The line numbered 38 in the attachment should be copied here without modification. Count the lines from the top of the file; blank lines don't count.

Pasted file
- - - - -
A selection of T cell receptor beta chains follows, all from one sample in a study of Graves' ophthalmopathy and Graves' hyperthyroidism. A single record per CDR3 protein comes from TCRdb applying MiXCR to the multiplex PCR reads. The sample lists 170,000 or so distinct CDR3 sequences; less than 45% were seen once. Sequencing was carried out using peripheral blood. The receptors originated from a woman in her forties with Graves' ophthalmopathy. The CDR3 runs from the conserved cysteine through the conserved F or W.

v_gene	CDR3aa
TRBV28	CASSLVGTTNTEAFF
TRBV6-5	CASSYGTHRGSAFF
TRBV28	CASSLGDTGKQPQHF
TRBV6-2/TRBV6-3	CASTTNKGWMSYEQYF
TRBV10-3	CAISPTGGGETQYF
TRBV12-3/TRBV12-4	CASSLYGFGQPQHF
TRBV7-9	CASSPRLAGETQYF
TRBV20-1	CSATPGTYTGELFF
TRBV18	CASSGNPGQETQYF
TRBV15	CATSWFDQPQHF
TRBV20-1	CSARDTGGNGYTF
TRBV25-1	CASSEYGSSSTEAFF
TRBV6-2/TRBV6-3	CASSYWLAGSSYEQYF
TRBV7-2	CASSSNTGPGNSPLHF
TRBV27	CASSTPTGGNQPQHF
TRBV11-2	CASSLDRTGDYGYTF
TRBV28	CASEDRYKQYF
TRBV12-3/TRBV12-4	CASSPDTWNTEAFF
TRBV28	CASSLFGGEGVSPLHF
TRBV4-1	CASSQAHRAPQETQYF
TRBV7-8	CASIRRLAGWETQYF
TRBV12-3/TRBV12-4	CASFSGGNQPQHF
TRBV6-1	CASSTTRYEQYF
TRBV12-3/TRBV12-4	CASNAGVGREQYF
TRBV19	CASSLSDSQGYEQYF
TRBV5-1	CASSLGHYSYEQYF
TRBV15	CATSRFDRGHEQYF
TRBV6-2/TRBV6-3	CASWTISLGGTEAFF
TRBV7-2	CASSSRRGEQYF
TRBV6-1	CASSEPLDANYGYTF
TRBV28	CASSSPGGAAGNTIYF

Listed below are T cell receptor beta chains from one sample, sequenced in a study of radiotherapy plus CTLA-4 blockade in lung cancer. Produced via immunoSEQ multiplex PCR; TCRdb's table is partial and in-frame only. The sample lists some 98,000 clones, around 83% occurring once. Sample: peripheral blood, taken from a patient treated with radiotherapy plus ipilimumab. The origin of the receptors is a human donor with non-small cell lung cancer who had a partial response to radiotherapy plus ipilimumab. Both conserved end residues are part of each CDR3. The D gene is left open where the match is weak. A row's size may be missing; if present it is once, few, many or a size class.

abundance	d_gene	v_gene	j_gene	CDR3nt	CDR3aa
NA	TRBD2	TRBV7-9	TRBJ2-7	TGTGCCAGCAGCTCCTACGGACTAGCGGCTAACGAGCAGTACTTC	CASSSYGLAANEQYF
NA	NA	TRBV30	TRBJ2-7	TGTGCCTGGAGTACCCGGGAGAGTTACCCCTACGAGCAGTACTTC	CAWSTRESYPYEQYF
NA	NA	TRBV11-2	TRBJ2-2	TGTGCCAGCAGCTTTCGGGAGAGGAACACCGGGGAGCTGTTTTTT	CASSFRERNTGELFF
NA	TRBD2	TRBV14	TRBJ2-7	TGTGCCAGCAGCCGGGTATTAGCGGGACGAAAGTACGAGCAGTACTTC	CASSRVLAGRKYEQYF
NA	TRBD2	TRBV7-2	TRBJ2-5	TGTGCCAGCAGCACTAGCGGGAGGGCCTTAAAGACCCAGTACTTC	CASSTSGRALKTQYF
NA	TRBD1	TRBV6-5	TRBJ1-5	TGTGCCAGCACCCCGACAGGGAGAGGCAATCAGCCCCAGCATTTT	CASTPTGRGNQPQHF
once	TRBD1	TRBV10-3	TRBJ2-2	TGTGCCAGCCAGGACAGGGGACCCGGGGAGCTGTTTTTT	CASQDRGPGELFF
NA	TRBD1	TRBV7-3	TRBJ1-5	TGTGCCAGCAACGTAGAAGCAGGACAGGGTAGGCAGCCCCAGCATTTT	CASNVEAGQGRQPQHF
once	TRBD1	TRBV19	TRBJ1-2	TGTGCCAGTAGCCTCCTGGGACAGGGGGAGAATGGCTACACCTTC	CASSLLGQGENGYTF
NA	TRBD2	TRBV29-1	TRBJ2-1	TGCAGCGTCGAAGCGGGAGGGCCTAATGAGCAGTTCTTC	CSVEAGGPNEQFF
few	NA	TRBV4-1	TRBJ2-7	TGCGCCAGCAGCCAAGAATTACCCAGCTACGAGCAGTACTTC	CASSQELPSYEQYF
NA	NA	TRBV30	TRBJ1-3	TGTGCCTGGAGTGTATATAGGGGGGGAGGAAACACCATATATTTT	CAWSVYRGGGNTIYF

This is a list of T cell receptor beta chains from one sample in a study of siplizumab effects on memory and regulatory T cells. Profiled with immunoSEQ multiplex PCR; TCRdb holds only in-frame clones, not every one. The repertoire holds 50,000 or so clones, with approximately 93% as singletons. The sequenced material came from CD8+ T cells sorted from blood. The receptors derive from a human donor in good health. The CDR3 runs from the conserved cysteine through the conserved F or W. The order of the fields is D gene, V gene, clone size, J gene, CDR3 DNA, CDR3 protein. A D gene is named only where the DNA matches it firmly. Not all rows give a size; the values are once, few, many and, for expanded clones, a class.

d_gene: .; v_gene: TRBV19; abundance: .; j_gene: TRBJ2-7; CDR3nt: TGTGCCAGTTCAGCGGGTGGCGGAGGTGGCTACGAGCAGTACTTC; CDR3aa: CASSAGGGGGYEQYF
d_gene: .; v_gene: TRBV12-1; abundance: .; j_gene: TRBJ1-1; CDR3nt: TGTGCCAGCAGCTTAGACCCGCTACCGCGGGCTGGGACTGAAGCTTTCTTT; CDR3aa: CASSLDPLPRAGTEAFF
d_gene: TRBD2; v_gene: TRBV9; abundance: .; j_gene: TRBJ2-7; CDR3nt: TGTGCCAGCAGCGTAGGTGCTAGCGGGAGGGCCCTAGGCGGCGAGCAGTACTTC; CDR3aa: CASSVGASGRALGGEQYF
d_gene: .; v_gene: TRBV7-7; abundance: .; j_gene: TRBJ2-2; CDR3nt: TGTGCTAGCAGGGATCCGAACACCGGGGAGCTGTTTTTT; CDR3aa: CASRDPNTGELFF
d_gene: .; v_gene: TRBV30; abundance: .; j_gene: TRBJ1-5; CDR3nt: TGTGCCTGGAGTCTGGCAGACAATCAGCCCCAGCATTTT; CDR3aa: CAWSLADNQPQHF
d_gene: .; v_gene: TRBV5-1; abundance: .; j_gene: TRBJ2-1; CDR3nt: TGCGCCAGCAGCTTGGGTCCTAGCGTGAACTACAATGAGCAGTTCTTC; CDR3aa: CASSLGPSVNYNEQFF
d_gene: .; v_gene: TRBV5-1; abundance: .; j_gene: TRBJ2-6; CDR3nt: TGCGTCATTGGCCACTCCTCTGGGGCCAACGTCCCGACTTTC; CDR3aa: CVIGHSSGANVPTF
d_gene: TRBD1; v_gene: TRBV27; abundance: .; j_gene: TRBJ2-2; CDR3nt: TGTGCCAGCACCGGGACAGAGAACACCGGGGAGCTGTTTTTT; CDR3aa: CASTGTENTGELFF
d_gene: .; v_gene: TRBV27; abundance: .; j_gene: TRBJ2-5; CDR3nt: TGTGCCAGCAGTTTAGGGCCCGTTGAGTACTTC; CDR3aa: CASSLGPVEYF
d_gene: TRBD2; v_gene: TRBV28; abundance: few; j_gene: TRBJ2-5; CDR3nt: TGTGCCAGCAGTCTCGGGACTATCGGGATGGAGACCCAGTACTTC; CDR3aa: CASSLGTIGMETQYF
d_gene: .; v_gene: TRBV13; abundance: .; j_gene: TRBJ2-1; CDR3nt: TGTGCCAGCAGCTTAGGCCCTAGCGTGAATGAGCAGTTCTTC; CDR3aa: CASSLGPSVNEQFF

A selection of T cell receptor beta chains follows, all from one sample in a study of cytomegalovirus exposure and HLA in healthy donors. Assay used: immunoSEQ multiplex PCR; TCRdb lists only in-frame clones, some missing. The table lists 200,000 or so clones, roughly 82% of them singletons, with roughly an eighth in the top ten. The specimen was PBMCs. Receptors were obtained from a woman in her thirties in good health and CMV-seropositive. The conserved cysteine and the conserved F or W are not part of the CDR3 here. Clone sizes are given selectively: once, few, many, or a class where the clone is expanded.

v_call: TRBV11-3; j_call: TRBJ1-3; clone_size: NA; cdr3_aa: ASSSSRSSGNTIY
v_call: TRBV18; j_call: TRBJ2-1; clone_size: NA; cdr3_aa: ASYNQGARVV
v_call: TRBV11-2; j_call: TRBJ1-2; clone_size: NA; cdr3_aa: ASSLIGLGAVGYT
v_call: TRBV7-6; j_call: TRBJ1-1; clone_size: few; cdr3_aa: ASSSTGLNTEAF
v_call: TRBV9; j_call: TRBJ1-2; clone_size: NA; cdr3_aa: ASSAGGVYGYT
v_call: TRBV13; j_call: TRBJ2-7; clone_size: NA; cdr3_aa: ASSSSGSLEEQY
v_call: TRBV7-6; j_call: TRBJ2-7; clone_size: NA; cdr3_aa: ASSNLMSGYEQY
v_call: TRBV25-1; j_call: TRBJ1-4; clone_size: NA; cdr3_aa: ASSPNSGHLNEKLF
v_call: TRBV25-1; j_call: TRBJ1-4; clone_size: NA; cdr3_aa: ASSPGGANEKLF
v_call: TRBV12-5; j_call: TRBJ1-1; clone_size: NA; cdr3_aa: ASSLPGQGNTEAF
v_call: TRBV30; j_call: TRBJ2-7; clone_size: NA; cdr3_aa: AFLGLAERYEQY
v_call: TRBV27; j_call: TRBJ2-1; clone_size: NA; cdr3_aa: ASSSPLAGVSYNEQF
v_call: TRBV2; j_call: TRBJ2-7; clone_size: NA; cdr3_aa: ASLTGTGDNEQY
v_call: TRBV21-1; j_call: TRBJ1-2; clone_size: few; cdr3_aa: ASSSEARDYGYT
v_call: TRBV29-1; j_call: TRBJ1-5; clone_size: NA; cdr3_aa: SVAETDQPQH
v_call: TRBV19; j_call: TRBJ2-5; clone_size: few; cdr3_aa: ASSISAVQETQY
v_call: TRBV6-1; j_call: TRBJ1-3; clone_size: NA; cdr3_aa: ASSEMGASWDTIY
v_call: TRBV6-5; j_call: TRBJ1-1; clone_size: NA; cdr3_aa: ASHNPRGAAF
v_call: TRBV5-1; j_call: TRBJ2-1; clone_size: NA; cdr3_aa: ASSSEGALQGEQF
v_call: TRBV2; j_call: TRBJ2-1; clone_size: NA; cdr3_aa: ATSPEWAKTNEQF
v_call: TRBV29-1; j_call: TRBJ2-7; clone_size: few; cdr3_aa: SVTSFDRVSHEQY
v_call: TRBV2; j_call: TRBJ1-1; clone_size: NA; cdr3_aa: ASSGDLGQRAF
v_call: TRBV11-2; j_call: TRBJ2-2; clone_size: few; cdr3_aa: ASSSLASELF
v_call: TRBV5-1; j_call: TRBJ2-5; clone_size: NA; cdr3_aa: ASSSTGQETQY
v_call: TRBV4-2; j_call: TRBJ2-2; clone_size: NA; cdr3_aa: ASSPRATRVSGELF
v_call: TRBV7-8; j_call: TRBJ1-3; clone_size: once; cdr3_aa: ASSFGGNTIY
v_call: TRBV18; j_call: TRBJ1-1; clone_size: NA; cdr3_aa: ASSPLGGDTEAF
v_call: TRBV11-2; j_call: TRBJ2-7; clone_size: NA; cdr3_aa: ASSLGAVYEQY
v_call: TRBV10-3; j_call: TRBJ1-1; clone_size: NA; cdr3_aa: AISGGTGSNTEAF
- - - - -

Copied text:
NA	NA	TRBV11-2	TRBJ2-2	TGTGCCAGCAGCTTTCGGGAGAGGAACACCGGGGAGCTGTTTTTT	CASSFRERNTGELFF